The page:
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    • Head of School Kai Bynum presents the Hopkins 360 Plan on the Hopkins Instagram

    • Lovell Hall, Hopkins’ hub for drama and film production.

A 360 View of the Arts

Zach Williamson ’22
In early November of last year, Hopkins rolled out the Hopkins 360 Plan, announcing to the community a set of ambitious objectives spanning nearly all departments on campus. The plan focuses on programmatic growth, while maintaining equity between departments. A significant focus will be the construction of a new theater and home for the performing arts here at Hopkins.
Though conversations about the Hopkins 360 Plan started in 2015, strategic planning began in earnest when Head of School Dr. Kai Bynum started at Hopkins in 2016. In order to get the full scope of perspectives within the Hopkins community, discussions for the plan involved everyone from members of the Committee of Trustees to alumni to then-current Hopkins students. “We started a number of conversations in faculty meetings, focus groups, and subcommittees of the Board of Trustees with trustees, faculty, and staff involved,” said Bynum, “We also had an alumni survey and about twelve parent gatherings.” The foundations of this plan went beyond such meetings, however, also looking at economic and population trends within Connecticut.

In subcommittees for arts-centric aspects of the program, Arts Department faculty member Derek Byron and department chair Robert Smith were major advocates for the needs of their department. Byron defined the 360 Plan as “at its core very much about bridging the arts and sciences: bringing interdisciplinary opportunities, un-siloing a lot of department and student relationships, and bringing together a larger collaboration. According to details on the Plan’s website (hopkins360plan.com), a large part of this push for departmental collaboration will be realized in “a maker space and flexible classrooms” that will “support [Hopkins’] STEM initiatives and project-based learning experiences.”

Although additions of a maker space and a new fitness space are also in the works, a new theater and performing arts space is at the forefront of plans for new facilities on campus. Though Lovell Hall has undergone several minor renovations in its sixty-year history, the Hopkins Drama Association (HDA) and The Razor’s major on campus hub has yet to see any major refurbishments. “Lovell is not a great place, let’s just say that,” commented Bynum. “It amazes me to see the beauty of the performances that our kids put on with the direction of Hope, Mike, and the rest of the team. It’s astonishing, and we want to do what we can to make sure that the excellence of that experience is sustained in the long term.” The concept of sustainability came up multiple times in conversation with Bynum about the 360 Plan. He placed particular em- phasis on the importance of sustainability to see HDA and the drama department last for as long as possible, remarking, “At Hopkins, academics are prominent, and rightly so. We’re proud of that. But, we also care about programmatic balance. It’s vital that we continue to celebrate and support the Arts department. We have an excellent program, and it’s an integral part of the community.”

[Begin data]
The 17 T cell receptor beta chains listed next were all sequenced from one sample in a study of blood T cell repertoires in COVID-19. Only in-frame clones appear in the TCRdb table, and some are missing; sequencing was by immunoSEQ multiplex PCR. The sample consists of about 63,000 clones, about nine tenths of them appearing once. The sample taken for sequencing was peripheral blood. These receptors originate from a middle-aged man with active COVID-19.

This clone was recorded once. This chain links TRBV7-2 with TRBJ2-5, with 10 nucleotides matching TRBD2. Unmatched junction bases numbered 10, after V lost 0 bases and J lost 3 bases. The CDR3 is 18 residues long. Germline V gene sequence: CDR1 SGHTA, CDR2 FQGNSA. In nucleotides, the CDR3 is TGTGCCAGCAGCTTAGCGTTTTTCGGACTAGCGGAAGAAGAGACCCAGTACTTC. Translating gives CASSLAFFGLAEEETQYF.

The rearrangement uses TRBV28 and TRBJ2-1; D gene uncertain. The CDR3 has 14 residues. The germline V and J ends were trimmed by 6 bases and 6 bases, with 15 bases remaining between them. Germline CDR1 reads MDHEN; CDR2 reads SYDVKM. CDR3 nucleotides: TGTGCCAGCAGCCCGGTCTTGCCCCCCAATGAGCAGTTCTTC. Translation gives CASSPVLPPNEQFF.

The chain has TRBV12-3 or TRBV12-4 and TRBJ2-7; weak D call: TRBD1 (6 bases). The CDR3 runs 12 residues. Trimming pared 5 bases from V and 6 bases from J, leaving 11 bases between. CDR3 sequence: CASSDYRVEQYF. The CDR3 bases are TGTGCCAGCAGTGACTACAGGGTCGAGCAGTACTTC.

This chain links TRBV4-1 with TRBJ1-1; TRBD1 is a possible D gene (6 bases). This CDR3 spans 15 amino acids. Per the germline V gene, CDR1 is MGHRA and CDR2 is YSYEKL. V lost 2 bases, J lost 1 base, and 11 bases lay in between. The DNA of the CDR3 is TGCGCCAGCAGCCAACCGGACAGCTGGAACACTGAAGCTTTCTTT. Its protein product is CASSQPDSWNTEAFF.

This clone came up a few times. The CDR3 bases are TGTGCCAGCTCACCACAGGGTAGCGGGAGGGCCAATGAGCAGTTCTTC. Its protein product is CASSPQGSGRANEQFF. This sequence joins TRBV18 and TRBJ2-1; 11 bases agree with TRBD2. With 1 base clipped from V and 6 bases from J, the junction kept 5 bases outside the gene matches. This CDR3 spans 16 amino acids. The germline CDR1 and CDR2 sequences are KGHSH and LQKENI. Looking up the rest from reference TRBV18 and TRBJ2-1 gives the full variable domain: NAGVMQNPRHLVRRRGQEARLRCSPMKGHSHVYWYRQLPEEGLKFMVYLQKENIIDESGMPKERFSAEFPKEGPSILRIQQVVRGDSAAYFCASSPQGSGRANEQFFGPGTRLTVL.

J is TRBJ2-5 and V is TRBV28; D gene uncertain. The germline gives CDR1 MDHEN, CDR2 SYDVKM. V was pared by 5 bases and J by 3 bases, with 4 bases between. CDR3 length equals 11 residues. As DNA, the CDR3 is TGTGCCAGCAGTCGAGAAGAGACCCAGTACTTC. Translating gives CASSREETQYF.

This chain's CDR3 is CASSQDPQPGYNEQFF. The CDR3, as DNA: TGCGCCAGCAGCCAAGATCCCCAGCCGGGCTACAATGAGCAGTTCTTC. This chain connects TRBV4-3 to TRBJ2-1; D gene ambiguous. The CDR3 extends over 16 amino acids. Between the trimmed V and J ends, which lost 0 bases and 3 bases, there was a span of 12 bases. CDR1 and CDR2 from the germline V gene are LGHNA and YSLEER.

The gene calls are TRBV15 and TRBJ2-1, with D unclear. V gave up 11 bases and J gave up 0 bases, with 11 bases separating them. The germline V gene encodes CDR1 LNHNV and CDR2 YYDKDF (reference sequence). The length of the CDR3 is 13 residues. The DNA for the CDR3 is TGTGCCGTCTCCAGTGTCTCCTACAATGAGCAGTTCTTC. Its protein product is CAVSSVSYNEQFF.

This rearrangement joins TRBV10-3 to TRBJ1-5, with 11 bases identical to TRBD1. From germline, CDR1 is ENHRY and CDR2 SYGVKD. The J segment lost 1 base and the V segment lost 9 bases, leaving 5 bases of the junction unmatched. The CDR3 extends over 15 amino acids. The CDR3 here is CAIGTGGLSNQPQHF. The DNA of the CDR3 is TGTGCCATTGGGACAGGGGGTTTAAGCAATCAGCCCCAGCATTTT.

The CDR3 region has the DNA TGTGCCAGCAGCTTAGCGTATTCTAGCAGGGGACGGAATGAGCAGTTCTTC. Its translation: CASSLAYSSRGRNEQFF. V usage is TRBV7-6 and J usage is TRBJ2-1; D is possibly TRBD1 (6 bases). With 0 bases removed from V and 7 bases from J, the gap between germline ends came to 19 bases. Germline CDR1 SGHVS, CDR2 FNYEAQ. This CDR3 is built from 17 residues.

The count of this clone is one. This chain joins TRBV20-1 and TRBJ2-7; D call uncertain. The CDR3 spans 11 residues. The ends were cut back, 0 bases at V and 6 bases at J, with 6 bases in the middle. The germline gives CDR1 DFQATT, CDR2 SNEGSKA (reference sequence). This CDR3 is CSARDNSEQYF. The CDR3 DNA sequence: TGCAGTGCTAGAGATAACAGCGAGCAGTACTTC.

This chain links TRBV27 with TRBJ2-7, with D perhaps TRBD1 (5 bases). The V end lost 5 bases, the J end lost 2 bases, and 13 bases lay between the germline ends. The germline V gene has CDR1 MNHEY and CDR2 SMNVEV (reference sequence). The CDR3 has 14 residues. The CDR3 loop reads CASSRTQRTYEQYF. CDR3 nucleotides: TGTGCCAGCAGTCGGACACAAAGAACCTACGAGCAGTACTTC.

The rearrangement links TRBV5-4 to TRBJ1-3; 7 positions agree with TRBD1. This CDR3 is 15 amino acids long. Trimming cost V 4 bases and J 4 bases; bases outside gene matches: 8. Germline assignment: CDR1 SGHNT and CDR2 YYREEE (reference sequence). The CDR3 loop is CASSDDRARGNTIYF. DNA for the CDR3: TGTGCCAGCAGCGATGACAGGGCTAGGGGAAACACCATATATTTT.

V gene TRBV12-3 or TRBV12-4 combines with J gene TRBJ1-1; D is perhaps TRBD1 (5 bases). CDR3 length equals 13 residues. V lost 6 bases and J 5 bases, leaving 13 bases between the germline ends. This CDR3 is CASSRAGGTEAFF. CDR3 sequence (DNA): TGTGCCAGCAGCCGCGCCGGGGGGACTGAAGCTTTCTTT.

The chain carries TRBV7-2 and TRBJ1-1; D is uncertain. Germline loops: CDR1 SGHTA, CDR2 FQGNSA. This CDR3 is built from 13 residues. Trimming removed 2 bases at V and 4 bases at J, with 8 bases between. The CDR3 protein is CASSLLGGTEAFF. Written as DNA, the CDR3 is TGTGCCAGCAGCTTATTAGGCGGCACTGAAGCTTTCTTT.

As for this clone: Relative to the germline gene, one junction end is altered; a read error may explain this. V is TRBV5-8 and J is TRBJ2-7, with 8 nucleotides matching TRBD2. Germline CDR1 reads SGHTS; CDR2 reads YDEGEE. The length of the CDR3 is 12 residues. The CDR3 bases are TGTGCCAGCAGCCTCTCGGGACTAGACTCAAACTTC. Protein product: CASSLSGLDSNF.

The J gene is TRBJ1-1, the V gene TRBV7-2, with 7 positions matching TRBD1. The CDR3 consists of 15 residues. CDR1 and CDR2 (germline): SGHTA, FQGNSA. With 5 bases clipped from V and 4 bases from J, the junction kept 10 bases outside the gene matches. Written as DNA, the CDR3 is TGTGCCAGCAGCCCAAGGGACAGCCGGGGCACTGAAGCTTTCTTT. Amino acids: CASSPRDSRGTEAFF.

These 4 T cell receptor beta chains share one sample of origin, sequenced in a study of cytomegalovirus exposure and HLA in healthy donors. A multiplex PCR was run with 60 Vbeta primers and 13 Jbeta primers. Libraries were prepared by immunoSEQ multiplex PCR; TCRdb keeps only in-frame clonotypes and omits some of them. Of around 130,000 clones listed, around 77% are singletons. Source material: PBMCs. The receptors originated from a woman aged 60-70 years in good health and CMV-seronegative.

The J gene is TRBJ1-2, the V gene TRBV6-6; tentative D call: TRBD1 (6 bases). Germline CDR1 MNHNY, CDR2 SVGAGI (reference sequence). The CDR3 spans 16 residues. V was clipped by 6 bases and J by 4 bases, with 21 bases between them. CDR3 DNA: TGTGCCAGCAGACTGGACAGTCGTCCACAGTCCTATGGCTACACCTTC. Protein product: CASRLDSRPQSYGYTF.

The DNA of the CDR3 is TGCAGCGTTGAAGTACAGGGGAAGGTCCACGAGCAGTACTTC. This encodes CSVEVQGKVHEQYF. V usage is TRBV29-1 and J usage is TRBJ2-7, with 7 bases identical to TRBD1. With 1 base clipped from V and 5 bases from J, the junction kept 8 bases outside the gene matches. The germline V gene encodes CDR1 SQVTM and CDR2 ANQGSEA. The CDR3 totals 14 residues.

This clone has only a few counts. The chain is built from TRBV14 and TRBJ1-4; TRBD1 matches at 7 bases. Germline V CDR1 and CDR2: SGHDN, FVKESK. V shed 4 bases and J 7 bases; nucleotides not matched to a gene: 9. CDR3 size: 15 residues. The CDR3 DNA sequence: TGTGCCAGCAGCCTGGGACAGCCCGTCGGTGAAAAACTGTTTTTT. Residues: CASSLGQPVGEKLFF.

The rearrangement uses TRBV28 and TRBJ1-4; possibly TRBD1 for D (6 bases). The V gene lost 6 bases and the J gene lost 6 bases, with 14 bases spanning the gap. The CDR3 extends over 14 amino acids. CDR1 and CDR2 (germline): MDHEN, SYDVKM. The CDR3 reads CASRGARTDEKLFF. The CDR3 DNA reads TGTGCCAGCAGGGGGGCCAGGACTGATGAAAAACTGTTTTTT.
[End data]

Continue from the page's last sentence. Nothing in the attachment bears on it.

Sustainability came up in a different light in discussion with Elizabeth Roy ’20, an avid member of the HDA community. Roy asserted, “I want a new theater as much as the next member of HDA, but I think we need to lay a groundwork of the intangible things first. Before we build a new space, we need to have enough funding for a tech director, as well as higher lighting, costuming, and general production budgets. The amazing work Hope and Mike do to put on these great shows needs to be supported by proper administrative support. A new theater is the ultimate goal, but, without the funding and support, we won’t be ready for it.”

As with any strategic planning effort, the 360 Plan’s success is very much dependent on funding. Bynum commented, “This is not the first time we’ve had a conversation about trying to build a new theater; previous discussions have fizzled out because we haven’t been able to raise the funds for it. The benefit of those early conversations is that we have a pretty good sense of what the needs are.”

So what can the average Hopkins student do to get involved? “Keep delivering amazing performances!” said Bynum. “As we embark on raising money for this, it’s going to be a community effort, and what gets people excited is seeing the kids do excellent work every performance. For me, that’s the most golden thing, when we see this energy that’s coming from you.”
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